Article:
Greenwood 1957

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This entry was inspired by a recent comment by the president of Langston University. I'll say no more now, as I will address the comment in this week's Urban Tulsa Weekly column, but here are some interesting facts I gleaned from analyzing the 1957 edition of Polk's City Directory.

For out of towners and newcomers to Tulsa: Greenwood Avenue was Main Street for Tulsa's African-American community prior to urban "renewal." A few commercial buildings remain at the corner of Greenwood and Archer, and a handful of churches still stand, but most everything else was demolished. The land at the southern end of Greenwood stood vacant for many years until it was designated for a state college campus, now the Tulsa campus of Oklahoma State University. The storefronts at the northern end were replaced with late '70s, early '80s suburban style homes.

It's hard to imagine what Greenwood was like just 50 years ago. This may give you some sense of the place.

In 1957 on Greenwood Ave. in Tulsa, there were nine grocery stores in the mile between Archer and Pine Streets, along with five drug stores, six variety/sundry/dry goods stores, a meat market, a confectionery, a bakery, a florist, a hardware store, a jeweler, a radio and TV store, two record stores, two appliance stores, two thrift shops, four gas stations, and a hardware store.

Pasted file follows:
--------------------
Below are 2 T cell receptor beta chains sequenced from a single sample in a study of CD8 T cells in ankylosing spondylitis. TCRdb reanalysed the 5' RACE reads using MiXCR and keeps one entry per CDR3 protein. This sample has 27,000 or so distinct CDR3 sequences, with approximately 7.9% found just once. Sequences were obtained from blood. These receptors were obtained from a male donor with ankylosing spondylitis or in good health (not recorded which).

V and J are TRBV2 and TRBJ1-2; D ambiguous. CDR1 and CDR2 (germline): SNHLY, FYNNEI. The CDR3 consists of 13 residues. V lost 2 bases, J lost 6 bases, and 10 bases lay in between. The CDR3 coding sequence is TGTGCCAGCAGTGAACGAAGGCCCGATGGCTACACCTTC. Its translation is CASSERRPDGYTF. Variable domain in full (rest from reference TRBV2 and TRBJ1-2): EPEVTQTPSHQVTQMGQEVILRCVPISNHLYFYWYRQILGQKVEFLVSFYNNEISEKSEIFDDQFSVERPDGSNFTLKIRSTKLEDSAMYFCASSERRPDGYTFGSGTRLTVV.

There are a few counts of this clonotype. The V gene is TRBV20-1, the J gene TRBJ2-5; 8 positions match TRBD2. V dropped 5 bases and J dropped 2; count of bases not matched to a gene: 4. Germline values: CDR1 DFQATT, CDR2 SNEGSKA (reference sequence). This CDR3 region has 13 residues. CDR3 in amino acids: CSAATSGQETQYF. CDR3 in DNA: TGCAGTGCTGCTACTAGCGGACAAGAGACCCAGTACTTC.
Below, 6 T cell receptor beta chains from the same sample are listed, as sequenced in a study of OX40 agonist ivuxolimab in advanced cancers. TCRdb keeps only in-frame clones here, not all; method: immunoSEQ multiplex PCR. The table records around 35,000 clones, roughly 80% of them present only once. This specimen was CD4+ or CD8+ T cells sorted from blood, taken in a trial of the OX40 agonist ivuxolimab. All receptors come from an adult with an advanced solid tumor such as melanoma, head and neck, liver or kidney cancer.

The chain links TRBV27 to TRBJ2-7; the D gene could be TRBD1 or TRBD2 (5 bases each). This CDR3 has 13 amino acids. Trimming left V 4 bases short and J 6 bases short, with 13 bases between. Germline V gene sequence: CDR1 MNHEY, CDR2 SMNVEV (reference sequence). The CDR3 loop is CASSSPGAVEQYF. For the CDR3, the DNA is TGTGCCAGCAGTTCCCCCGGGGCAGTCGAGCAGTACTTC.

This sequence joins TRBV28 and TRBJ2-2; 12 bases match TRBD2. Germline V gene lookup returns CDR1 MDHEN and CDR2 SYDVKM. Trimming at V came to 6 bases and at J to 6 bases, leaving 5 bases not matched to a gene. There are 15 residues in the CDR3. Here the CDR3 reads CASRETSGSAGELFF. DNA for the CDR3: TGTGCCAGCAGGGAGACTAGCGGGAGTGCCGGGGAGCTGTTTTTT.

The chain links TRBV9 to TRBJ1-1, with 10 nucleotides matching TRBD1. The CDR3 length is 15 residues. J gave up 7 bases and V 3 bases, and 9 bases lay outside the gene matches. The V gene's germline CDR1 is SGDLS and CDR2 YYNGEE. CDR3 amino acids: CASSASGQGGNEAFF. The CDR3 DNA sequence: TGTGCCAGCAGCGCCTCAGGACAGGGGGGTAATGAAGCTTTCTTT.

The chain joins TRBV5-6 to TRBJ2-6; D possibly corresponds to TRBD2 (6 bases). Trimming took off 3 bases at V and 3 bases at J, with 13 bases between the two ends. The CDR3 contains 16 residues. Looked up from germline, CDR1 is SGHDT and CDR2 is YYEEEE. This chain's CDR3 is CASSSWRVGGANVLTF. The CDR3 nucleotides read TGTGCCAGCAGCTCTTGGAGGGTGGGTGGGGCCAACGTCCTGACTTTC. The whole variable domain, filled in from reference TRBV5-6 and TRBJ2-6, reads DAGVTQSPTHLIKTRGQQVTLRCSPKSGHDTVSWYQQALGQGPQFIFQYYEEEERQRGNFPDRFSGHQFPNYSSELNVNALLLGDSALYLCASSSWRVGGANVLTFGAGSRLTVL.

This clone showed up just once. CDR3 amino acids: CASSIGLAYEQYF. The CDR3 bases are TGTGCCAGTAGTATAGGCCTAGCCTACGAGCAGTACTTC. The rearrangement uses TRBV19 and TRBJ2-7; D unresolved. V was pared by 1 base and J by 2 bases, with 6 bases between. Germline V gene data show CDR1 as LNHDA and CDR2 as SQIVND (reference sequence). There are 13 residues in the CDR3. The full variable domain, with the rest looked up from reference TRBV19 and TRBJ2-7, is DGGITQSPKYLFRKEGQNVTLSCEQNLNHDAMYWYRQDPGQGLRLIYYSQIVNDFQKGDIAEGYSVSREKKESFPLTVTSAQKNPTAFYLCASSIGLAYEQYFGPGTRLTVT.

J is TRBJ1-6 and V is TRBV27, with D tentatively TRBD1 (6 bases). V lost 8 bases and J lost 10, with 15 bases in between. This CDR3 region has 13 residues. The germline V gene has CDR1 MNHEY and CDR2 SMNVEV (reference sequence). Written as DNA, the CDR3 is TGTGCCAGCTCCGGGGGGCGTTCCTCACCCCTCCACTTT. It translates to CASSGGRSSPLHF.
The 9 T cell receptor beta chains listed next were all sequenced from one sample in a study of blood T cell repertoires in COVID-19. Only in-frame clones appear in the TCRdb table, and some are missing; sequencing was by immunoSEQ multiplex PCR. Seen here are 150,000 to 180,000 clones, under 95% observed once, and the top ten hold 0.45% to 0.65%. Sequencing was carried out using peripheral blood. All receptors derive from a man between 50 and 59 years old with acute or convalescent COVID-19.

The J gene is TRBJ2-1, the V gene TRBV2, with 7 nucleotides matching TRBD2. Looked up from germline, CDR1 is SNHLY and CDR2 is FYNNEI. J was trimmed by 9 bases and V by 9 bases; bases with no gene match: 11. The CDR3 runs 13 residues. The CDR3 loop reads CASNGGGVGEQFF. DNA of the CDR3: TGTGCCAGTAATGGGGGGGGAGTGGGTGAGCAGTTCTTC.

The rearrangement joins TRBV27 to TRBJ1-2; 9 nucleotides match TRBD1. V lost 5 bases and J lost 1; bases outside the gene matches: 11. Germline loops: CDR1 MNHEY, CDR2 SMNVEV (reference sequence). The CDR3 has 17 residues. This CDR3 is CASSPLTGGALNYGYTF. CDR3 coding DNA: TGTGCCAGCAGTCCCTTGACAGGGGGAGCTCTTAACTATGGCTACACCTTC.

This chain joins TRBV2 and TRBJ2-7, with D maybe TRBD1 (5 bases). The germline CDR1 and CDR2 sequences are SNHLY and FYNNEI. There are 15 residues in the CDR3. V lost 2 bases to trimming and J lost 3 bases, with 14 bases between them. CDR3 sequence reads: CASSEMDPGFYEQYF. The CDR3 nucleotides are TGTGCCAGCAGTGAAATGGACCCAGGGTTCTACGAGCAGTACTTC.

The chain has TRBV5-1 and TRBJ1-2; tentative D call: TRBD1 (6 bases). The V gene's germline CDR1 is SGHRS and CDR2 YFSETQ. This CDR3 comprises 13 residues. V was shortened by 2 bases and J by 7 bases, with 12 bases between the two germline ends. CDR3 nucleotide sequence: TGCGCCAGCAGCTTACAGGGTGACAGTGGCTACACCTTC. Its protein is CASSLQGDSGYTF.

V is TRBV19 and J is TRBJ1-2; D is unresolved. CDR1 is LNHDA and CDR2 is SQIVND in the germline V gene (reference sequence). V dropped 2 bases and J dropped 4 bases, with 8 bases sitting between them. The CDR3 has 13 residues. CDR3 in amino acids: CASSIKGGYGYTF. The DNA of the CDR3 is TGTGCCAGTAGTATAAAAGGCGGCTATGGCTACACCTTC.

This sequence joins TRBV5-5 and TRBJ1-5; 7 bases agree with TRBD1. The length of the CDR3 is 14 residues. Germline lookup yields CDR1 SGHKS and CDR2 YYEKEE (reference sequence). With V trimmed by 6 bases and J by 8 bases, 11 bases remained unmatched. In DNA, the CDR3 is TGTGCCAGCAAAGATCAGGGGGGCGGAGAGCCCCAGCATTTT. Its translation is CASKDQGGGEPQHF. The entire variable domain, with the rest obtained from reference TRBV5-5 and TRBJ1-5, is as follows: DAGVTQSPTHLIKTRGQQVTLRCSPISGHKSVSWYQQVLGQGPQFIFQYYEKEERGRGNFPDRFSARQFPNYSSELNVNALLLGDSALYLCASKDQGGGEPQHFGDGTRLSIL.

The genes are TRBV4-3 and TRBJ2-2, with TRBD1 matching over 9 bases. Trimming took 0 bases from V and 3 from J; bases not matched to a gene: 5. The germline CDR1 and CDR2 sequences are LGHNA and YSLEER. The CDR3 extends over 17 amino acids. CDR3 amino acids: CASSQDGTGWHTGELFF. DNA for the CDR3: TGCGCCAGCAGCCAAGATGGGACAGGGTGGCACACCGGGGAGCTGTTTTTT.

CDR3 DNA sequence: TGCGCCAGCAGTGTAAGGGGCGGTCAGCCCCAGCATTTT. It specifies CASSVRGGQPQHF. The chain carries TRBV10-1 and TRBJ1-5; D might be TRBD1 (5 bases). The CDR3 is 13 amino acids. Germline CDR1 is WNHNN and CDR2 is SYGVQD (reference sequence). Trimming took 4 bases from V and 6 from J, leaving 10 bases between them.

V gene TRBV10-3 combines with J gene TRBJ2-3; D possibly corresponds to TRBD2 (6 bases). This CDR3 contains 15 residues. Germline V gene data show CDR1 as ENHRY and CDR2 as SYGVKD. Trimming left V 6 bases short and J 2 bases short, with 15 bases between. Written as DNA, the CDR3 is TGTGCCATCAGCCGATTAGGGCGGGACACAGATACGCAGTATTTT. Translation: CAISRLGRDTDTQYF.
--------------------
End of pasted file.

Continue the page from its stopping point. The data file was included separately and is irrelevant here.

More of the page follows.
There were also 21 barber and/or beauty shops, four shoe repair shops, four shoe shine parlors, three tailors, a photographer, an upholstery shop, and eight dry cleaners.

Greenwood Ave. had five physicians, four dentists, a chiropractor, five law offices, two real estate offices, two insurance agencies,a newspaper (the Oklahoma Eagle), and seven churches.

There were two fraternal lodges, a dance hall (the Dreamland), a nightclub (the Flamingo), eight bars, a movie theater (the Rex), 19 restaurants (including three places with barbecue in the name and three chili parlors), and four pool halls.

There were eight hotels, 11 apartment buildings, 13 rooming houses.

That only counts businesses on Greenwood Ave. and doesn't include other streets and avenues in the district, which went as far west as Detroit and as far east as the Midland Valley and Santa Fe tracks.

If you want specifics about what businesses were where, you can see for yourself by looking at pp. 357-360 of Polk's 1957 directory of Tulsa.

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1 Comments

Tasha said:

This is what investors want to see in downtown Tulsa today before they throw money at us, right? Mixed-use, dense development, and lots of rooftops to drive restaurants, retail, services and nightlife.

We fuss and argue about the proper model for downtown revitalization in Tulsa. You've shown us a pretty good one that has nothing to do with re-branding strategies or event centers - and it's probably sitting on some dusty shelf in the Tulsa City-County Library.

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This page contains a single entry by Michael Bates published on May 13, 2007 12:30 AM.

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